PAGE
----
Thank you for sharing!

Your article was successfully shared with the contacts you provided.

RICHARDSON, TX-Dallas-based Portshire Corp. has tucked away one office building deed and has two more properties under contract, using Dallas-Fort Worth as the launch pad for a Chicago-fueled buying pool.

Portshire, the corporate general partner for the newly formed partnership, hasn’t bought in its homeport for several years. The times, though, have opened the doors to an investment group chasing “good quality, office buildings in currently depressed markets,” says David Dunham, Portshire’s vice president and treasurer. The DFW metroplex is leading the play, but scouts also are looking to the southeast and all across the southwest for opportunities in slumping suburban office submarkets in major metros.

The flagship acquisition is an empty 206,860-sf building at 2350 Lakeside Blvd. in Richardson’s Telecom Corridor. Seller Granite Properties Inc. of Dallas acquired the asset in early April after buying a note and foreclosing on Elman Investors Inc. of New York City. Granite’s plan was to upgrade the common areas and warehouse the site until the market improved. The longtime business relationship between Granite’s Jim Kirchhoff and Dunham led to general talk about the building and then swung into serious talk that delivered a closing in 45 days.

“We were putting our plan together to mothball the building and market it to large users,” says Gregory P. Fuller, Granite’s managing director in Dallas. Portshire’s all-cash offer quickly convinced the owner to flip the deed to a seller with “a longer-term horizon” than Granite, he tells GlobeSt.com.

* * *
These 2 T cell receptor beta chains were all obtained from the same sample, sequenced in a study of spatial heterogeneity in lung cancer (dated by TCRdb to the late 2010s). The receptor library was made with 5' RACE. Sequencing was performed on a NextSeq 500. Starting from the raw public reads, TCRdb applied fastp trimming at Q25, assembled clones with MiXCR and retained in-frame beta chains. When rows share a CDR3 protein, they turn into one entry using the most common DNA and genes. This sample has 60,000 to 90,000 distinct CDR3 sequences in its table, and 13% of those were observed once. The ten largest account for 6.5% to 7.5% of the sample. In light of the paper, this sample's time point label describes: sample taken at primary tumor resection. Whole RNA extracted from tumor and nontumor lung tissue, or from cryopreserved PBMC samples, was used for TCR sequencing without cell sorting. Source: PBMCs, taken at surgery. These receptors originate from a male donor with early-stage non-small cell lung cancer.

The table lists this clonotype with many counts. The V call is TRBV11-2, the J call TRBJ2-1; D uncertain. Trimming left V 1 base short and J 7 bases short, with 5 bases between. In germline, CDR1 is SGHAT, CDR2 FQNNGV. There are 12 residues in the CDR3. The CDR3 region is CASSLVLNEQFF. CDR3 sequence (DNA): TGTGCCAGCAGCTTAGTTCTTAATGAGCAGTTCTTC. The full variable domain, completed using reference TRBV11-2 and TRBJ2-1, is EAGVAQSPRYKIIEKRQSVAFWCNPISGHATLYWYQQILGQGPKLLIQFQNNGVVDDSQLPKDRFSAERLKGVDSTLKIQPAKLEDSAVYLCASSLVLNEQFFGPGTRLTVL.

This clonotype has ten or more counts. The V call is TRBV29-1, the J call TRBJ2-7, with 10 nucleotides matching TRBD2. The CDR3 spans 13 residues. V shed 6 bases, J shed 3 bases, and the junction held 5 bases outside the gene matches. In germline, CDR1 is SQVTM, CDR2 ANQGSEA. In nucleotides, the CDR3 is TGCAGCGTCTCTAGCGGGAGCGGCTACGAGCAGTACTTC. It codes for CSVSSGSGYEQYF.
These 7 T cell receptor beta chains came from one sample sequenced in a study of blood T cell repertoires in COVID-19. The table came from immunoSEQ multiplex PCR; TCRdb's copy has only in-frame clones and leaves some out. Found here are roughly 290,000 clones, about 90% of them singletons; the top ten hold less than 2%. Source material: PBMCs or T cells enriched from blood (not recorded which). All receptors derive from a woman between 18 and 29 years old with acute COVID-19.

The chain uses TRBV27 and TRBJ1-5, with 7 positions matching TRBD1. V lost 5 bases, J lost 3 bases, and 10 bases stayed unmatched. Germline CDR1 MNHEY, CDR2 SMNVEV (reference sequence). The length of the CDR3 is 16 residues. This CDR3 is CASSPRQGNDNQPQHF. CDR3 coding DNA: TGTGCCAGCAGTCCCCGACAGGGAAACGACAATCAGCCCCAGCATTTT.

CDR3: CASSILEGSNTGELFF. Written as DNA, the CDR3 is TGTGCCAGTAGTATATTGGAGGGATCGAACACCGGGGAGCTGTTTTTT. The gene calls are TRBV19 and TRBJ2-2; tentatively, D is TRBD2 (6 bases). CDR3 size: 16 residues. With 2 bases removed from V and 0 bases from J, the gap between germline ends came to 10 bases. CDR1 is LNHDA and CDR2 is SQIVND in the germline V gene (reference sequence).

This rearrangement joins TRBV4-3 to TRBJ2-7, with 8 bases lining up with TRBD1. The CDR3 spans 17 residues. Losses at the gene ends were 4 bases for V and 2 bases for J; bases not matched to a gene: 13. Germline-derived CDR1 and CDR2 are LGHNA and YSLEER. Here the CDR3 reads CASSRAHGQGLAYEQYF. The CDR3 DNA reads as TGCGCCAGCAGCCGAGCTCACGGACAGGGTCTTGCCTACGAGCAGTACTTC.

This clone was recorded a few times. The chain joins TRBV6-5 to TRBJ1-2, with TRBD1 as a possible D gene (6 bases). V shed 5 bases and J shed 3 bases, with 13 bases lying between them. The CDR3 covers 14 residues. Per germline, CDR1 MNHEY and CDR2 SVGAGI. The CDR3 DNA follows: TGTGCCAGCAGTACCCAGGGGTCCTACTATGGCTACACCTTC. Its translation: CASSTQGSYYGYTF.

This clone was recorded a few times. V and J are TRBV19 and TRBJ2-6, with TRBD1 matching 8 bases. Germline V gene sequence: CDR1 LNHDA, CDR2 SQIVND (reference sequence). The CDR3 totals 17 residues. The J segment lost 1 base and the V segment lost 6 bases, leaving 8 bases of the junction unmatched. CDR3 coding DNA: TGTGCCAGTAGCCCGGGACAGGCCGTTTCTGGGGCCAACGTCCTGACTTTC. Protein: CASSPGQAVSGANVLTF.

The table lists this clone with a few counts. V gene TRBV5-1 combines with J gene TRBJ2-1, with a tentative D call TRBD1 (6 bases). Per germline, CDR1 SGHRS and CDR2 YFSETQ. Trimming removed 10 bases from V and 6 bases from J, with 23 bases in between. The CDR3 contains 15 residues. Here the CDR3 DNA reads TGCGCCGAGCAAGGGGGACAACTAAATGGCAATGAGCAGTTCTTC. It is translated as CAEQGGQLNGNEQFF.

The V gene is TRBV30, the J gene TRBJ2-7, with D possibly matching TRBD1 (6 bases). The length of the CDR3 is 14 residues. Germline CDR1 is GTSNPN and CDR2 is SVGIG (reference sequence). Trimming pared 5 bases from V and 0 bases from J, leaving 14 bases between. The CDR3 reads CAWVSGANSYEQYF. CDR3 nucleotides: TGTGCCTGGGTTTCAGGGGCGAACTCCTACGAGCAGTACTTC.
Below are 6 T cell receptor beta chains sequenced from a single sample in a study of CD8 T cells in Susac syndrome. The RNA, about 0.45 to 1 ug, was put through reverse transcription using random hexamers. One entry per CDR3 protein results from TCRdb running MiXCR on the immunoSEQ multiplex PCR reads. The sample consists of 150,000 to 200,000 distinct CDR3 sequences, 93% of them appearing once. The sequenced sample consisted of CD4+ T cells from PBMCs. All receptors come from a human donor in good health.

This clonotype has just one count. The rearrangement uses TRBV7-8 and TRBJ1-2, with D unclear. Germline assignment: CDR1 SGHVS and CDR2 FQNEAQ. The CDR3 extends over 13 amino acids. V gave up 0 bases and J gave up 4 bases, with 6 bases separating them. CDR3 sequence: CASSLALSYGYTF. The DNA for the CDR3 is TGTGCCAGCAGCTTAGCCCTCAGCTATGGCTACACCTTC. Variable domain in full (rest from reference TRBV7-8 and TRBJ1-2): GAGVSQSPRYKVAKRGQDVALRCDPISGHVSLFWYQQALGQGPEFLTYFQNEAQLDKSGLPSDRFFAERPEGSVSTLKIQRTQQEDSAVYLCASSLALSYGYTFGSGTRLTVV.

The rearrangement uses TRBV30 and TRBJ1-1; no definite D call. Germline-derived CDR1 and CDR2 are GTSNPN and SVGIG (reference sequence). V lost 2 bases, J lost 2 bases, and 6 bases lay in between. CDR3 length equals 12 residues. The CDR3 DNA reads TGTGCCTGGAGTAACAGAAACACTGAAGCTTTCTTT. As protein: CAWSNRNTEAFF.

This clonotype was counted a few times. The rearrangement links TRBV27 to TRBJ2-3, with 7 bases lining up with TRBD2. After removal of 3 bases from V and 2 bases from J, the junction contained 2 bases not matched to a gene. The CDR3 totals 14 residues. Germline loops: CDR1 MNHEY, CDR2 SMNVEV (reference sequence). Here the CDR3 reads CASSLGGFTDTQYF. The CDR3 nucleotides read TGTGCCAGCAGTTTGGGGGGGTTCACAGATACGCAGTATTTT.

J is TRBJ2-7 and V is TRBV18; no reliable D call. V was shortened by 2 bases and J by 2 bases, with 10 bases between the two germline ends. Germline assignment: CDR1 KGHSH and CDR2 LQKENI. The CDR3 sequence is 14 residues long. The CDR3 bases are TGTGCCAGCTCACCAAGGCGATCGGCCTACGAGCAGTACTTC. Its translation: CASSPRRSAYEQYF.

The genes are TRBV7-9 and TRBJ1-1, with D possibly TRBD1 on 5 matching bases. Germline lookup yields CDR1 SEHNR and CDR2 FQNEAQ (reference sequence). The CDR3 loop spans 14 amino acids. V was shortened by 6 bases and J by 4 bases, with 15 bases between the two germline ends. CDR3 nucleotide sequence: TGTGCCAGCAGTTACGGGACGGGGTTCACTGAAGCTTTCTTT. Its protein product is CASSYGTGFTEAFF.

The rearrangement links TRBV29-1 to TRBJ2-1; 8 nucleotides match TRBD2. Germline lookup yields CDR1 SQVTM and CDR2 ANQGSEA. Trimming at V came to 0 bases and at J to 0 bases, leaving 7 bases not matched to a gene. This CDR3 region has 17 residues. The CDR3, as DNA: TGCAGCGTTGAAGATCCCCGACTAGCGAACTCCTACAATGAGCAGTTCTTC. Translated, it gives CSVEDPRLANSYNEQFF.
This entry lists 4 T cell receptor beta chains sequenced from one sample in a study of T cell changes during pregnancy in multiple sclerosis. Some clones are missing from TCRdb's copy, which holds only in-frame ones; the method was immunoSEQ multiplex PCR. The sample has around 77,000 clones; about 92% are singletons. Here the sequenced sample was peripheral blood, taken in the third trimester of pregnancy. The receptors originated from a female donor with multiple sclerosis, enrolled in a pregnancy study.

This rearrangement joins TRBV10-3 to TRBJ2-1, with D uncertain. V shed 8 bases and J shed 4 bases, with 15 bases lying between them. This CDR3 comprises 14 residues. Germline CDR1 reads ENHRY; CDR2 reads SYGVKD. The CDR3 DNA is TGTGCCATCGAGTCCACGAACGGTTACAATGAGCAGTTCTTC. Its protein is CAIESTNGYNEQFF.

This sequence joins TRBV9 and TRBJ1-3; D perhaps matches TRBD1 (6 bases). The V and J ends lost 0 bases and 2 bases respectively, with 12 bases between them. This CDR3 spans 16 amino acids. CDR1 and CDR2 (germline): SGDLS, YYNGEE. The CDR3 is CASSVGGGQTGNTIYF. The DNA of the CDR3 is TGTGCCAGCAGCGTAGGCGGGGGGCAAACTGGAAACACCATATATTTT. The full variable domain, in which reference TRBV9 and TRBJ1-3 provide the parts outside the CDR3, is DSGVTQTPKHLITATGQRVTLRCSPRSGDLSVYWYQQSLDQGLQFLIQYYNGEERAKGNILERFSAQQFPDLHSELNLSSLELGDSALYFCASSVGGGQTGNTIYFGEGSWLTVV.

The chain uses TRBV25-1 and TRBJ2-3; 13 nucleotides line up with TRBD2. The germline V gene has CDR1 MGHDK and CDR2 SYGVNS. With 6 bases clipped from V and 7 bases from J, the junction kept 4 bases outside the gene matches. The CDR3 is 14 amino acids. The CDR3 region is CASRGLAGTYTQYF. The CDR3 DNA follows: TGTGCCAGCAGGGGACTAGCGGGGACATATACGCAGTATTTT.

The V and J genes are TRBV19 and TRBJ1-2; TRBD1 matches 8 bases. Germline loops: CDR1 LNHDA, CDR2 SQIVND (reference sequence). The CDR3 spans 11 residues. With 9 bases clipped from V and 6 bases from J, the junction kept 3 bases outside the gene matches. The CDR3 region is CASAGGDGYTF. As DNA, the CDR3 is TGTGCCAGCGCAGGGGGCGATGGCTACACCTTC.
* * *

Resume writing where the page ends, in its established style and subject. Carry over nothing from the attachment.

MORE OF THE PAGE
“It is atypical for us to sell buildings without holding them for a long period of time,” says Kirchhoff, who like the others isn’t talking about the selling price. All Dunham will say about the selling price is that the purchase fit the partnership’s criterion to only acquire at “prices substantially below replacement cost.”

For the second consecutive year, Dallas Central Appraisal District lowered the levy on the empty 18-year-old building, once occupied by Nortel Networks. Just two years ago, the 6.4-acre holding was assessed at $23.7 million, fell to about $13.1 million in 2002 and now is $7 million for the 2003 tax rolls.

Dunham says the plan going forward is to actively market the building to a large user and reserve some space for multi-tenant use. Granite Properties will manage and lease the building.

Want to continue reading?
Become a Free ALM Digital Reader.

Once you are an ALM digital member, you’ll receive:

  • Unlimited access to GlobeSt and other free ALM publications
  • Access to 15 years of GlobeSt archives
  • Your choice of GlobeSt digital newsletters and over 70 others from popular sister publications
  • 1 free article* every 30 days across the ALM subscription network
  • Exclusive discounts on ALM events and publications

*May exclude premium content
Already have an account?


Join GlobeSt

Don't miss crucial news and insights you need to make informed commercial real estate decisions. Join GlobeSt.com now!

  • Free unlimited access to GlobeSt.com's trusted and independent team of experts who provide commercial real estate owners, investors, developers, brokers and finance professionals with comprehensive coverage, analysis and best practices necessary to innovate and build business.
  • Exclusive discounts on ALM and GlobeSt events.
  • Access to other award-winning ALM websites including ThinkAdvisor.com and Law.com.

Already have an account? Sign In Now
Join GlobeSt

Copyright © 2021 ALM Media Properties, LLC. All Rights Reserved.